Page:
By Wilton S. Tifft
Contemporary Books. 256 pp. $35
Now that it has become a museum, Ellis Island needs, as all museums do, a guidebook -- a catalogue, if you will. Wilton S. Tifft's "Ellis Island" is just that: not cheap, to be sure, but a handsome memento for visitors to the newly opened shrine and, for other readers, an informative, amply illustrated history of the island and the people for whom it was the gateway to America.
"The story of Ellis Island and American immigration is best told in a book of black-and-white photos," Tifft writes. "Like history itself, the tones in the photographs range from inky black shadow to stark white light with myriad grays in between. The faces of the people pictured convey the gamut of emotional experience: joy and sorrow, happiness and despair, hope and fear. The photographs evince contrast in the buildings as well, from the high vaulted ceiling in the Great Hall to the crowded pens where the immigrants were detained."
The decision to tell the story entirely in black-and-white was risky in this age of lavish, gaudy coffee-table books, but it was wise. Though the reader may wish that the closing photographs of the main building in all its restored glory were in full color, that would be inappropriate to -- not to mention a jarring departure from -- the somber tone of all that goes before. In our national consciousness Ellis Island is in black-and-white; to depict it otherwise would be unfaithful to our sense of it.
Many, but by no means most, of the pictures are of the island itself: the main building (replacing an earlier, wooden one that had been destroyed by fire) rising in 1900; immigrants undergoing various physical and mental examinations; the island and its many buildings falling into decay in the 1950s and 1960s. But because Ellis Island was, for all its symbolic weight, merely a way station on the immigrants' passage, there are other sights as well: "picture brides" aboard ship in 1907; steerage passengers crammed onto a steamship's deck; Mulberry Street and the Lower East Side, congested and filthy yet alive with the energy of the new arrivals.
These pictures are the heart of the book; a few are amusing, many are in one way or another informative, some are moving. But they gain in pertinence and meaning as a result of Tifft's text, which is straightforward and thorough. He begins with the island's physical transformation -- "a mere three-acre blot in the harbor in 1600, the island has been steadily enlarged with landfill to its present size of 27 1/2 acres" -- and ends with its rejuvenation; along the way he provides what amounts to a history of American immigration in miniature.
Which is to say that his text covers such essential matters as the rise of nativism in the early 19th century and the anti-immigration sentiment that accompanied it; the gradual change in public feeling that led to federal action aimed at easing the passage of immigrants; the corrupt administration of many immigration centers and the reform movement, led by Teddy Roosevelt, that cleaned them up; various nativist revivals in the late 19th and early 20th centuries; the closing of Ellis Island after the McCarran-Walter Act of 1950 combined a quota system with internal-security provisions and resulted in sharply reduced immigration figures.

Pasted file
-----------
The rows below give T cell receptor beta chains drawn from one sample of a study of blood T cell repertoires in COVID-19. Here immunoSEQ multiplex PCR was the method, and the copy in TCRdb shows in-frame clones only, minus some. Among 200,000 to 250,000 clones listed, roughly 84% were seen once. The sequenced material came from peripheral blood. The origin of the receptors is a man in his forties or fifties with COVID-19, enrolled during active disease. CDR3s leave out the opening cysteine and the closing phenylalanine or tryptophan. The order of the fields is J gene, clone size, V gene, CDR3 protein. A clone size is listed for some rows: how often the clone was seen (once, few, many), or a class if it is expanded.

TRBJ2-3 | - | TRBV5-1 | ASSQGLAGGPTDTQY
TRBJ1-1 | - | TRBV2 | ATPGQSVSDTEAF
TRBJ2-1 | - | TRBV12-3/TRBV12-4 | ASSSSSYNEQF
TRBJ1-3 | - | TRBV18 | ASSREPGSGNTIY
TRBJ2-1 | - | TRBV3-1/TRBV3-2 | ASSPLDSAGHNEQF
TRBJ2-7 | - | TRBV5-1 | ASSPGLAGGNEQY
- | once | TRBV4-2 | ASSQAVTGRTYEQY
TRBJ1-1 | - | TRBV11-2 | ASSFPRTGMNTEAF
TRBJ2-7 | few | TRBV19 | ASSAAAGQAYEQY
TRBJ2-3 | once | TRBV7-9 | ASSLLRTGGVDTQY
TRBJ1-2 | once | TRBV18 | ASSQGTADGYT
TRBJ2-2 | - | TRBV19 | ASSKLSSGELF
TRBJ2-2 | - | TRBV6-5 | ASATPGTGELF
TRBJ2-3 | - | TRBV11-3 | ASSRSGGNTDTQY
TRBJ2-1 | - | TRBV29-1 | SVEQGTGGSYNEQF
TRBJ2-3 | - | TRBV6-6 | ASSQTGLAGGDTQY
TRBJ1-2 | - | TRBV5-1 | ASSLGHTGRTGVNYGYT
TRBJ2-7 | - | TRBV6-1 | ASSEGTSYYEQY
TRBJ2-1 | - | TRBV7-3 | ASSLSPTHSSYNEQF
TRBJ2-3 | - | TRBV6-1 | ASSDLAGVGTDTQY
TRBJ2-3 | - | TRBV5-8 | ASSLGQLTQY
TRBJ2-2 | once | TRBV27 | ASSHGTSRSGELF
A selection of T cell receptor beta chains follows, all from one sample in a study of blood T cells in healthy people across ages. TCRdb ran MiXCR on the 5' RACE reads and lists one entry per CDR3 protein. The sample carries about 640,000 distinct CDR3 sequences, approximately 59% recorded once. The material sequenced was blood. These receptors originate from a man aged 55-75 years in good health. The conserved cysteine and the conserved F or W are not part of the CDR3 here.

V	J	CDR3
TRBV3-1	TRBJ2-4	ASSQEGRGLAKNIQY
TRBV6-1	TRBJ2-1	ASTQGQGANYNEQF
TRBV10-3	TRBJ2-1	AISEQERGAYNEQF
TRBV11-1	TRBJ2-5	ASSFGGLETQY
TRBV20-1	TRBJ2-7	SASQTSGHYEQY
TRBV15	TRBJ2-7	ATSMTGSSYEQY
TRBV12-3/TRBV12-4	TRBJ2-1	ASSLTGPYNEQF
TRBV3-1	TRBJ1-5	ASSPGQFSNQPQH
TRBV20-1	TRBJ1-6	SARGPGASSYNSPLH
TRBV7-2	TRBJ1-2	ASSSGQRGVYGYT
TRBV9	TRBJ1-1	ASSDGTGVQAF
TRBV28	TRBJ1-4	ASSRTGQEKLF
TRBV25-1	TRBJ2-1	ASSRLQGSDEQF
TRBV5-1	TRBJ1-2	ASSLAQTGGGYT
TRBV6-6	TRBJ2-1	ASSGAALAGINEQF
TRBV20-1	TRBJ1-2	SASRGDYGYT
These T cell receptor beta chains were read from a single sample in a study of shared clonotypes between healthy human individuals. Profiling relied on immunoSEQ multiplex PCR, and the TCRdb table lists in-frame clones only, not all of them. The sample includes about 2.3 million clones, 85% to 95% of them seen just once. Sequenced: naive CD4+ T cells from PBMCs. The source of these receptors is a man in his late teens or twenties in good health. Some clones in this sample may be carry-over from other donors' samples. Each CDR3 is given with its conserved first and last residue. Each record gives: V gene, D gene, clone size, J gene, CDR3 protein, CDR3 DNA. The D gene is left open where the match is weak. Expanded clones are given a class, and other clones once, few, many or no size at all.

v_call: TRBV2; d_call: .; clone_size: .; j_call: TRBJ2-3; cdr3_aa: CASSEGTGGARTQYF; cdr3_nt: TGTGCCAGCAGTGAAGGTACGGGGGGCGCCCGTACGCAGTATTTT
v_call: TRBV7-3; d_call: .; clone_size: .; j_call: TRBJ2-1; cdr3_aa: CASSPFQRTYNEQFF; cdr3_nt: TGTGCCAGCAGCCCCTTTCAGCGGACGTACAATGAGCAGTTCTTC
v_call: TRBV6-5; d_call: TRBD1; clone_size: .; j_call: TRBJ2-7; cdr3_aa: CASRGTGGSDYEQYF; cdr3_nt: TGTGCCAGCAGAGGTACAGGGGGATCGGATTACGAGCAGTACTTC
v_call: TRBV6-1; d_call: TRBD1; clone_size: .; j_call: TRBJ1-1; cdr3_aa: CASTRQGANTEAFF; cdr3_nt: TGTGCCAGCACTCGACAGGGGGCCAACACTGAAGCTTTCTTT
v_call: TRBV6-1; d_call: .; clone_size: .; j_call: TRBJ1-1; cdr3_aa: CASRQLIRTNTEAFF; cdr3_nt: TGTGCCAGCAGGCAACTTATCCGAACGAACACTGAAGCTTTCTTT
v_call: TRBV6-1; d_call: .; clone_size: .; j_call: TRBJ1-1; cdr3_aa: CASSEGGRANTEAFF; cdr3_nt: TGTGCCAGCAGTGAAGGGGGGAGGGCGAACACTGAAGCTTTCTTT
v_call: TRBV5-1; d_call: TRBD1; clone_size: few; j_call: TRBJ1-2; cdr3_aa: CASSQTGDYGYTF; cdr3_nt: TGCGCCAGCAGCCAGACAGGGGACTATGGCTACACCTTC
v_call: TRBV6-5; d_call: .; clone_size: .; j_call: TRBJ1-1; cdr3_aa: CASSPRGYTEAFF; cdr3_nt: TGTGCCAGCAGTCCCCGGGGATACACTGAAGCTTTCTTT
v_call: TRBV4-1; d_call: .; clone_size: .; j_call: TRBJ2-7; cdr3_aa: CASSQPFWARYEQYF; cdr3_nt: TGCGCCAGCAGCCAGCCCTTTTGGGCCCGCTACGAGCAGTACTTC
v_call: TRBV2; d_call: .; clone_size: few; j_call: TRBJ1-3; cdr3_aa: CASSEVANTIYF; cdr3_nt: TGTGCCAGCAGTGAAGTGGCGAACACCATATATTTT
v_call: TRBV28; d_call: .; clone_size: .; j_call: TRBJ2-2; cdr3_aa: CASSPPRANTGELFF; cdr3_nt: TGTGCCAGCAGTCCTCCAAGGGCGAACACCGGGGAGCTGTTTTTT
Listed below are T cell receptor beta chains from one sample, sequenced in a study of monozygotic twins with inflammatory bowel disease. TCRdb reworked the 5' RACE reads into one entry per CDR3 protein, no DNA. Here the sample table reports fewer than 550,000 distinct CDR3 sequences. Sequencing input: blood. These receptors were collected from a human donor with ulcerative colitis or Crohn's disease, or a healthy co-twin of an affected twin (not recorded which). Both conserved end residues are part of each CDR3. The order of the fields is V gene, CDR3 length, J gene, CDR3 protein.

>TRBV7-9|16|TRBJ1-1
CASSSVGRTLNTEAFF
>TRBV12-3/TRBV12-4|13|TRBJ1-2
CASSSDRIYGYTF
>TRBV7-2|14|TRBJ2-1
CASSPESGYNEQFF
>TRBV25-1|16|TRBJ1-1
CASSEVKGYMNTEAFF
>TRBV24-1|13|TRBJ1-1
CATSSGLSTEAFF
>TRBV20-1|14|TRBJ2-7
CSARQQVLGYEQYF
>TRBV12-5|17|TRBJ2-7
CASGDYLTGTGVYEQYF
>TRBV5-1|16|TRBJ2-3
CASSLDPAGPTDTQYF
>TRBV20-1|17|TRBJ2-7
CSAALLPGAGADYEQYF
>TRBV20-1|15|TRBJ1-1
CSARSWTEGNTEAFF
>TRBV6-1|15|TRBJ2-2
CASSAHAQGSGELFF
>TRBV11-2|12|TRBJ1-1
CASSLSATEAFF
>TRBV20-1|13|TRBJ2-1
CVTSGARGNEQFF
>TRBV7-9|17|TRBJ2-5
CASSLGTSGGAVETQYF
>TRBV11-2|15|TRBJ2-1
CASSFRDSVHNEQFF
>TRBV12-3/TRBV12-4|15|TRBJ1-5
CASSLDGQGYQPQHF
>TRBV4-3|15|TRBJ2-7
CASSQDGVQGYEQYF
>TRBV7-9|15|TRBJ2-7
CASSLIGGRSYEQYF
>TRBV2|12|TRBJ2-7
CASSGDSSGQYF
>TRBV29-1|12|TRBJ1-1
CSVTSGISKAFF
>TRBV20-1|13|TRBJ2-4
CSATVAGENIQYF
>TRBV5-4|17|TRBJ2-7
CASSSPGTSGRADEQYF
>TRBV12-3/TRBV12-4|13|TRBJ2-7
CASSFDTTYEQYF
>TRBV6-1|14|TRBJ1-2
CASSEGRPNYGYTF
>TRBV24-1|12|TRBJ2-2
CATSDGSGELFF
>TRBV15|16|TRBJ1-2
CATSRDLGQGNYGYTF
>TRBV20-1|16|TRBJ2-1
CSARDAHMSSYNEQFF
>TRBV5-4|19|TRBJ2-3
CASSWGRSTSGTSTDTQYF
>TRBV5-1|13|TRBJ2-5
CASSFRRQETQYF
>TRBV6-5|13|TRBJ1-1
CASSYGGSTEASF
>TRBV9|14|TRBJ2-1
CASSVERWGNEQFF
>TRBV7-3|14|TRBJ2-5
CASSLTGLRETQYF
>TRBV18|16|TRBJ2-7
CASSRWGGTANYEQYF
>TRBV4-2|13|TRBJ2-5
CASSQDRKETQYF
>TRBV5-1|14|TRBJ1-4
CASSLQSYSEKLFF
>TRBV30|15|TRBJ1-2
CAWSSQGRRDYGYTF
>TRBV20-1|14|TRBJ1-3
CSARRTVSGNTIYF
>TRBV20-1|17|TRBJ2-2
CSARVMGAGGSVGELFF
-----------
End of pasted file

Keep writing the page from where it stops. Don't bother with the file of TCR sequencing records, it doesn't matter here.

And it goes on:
The island was closed on Nov. 12, 1954, its future entirely uncertain. Controversies surfaced from time to time, while the noble old buildings steadily rotted and the rats settled in. There was sentiment for turning the island over to private ownership, but there was stronger resistance:
"Each time the government offered Ellis Island for public sale to private interests, an unspoken feeling seemed to arise that this was a place of special significance, never to be sold at any price. To the millions of living immigrants who had passed through the station, and to their tens of millions of descendants, it seemed almost sacrilegious to allow such an important place -- an isle of hopes as well as fears -- to be sold off to commercial developers. The symbolic value of Ellis Island outweighed its mere property value."
Finally it was turned over to the National Park Service, which undertook what eventually became "one of the largest restoration projects in the history of the United States, with more than $150 million devoted to the preparation of the northern part of the island." It was a stupendous undertaking and, according to those who have seen the results, an eminently successful one; this book is both a salute to those who reclaimed the island and a memorial to those who passed through it en route to their new lives as Americans.